So regardless of how crazy things get, make time-management a priority. It’s super important. Because as you get older, there’s a lot more to your life. More responsibilities, more to remember, more to accomplish. 

But I’m absolutely positive that if you organize yourself you can somehow become a fully-functioning member of society. Or at least that’s what I keep telling myself.

3. Corporate America is very bad at implementing best practices.

This lesson makes me very sad. This lesson also makes me want to punch a giant hole in the wall and the only reason I don’t punch a giant hole in the wall is because I don’t have money to fix it if I did.

But anyway, this lesson that I’ve learned makes me extremely mad. Because I go to school and I read these massive books that are more often than not, quite boring. And then I write paper after paper after paper. And then somehow, throughout that process, I learn things. Through my Public Administration degree, I’ve learned about…you guessed it! Administration! Administration, and leadership, and organizational behavior. I’ve learned about HR practices and what it takes to run a company in the most ethical way possible.

I’ve learned and I’ve studied extensively about what the workplace SHOULD LOOK LIKE.

And then through my work experience, I’ve seen what it REALLY LOOKS LIKE.

Total opposites most of the time.

There’s so much dishonesty in the workplace and there’s a lot of poor leadership. That’s the reality. And it’s hard to deal with in a sense because knowing what I know, there are days when I just want to slap people and say, “Hellooooo?!?!?! What are you doing?!?!?! This is NOT how you’re supposed to do things! That’s not what I learned in my HR class!”

But I don’t slap people at work because that’s also one of the things I learned. You don’t slap people if you want to keep your job.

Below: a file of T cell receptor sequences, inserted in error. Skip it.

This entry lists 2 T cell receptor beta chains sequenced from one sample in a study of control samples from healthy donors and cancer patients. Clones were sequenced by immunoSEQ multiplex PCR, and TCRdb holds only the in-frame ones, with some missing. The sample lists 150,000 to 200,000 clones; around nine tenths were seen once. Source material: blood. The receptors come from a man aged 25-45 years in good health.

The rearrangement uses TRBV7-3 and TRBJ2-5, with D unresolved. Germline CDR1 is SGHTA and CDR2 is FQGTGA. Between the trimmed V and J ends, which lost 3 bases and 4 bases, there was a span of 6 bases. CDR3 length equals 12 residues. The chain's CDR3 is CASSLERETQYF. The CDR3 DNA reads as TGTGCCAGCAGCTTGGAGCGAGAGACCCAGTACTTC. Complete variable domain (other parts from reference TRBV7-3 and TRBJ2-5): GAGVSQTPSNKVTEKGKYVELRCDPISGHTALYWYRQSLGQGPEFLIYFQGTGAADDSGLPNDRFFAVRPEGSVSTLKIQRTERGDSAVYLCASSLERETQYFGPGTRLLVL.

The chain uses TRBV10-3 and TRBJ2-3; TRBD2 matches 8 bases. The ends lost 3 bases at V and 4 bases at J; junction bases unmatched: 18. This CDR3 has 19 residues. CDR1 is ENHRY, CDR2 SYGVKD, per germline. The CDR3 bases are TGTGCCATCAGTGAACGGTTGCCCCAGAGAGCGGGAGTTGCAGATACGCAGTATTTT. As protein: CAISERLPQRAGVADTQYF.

So what does that mean for us? What does that mean for us recent college grads? It means that we have a lot of work to do. It means that we’re going to see things that we don’t like in the workplace. And really, it’s up to us to do something about it.

Maybe we’re not in the position at this point in our careers to make a huge difference, but one day, when we can make decisions, we’ll need to make the right ones. Because, maybe naively, I still believe that the workplace can be a much better place if we fight for it.

4. People will surprise you.

When you’re in a class that requires you to complete a group project, you spend approximately 5 minutes praying that your group members are smart. So that’s what I did a few months ago and well, my prayer was not answered.

One of my teammates, let’s call her Ashley, had zero interest in the class we were taking. Why do I say that? Well, we had a quiz a few weeks into class and our professor allowed us to use a note card as a “cheat sheet” to write down stuff so we wouldn’t forget.

She was filling out her note card 3 minutes before the quiz.

Let’s see… she also rarely attended class. Then, the day of our group presentation, while our whole group showed up 15 minutes before class…she was late. We almost had to start without her. So obviously, my impression of Ashley was that she was the worst group member ever and that she wasn’t very smart.

A few weeks after our group presentation, we were doing another group project where our goal was to build the tallest structure using marshmallows and spaghetti… one of those team-building, hands-on kind of projects. And as time was almost up, my group had no idea what to do to get the marshmallow to stay at the top of the structure without knocking it down. Point is… Ashley had an idea. And you know what I did with her idea? I didn’t listen to it.

Not a single bit.

Because I had completely written this girl off as my incompetent teammate who shows up late and doesn’t study. So we obviously failed, we didn’t have the tallest structure. And when our professor briefed us on how we could have done better, that same idea Ashley had…that’s what he told us we should have done.

People will surprise you. Good ideas come from anywhere. So you need to be open to listening to them.

5.  Importance of a strong support system.

I’ve had serious panic attacks in the past. Like, I-can’t-breathe-I’m-never-going-to-finish-this-paper-but-it’s-my-own-fault-because-I-procrastinated- panic attacks. They’re not fun. There have been days when I’ve gone to work on 2.5-3 hours of sleep and I look and feel like a  zombie. It’s just like being drunk. Only I’m not drunk because I wasn’t able to go out and drink because I was finishing an assignment.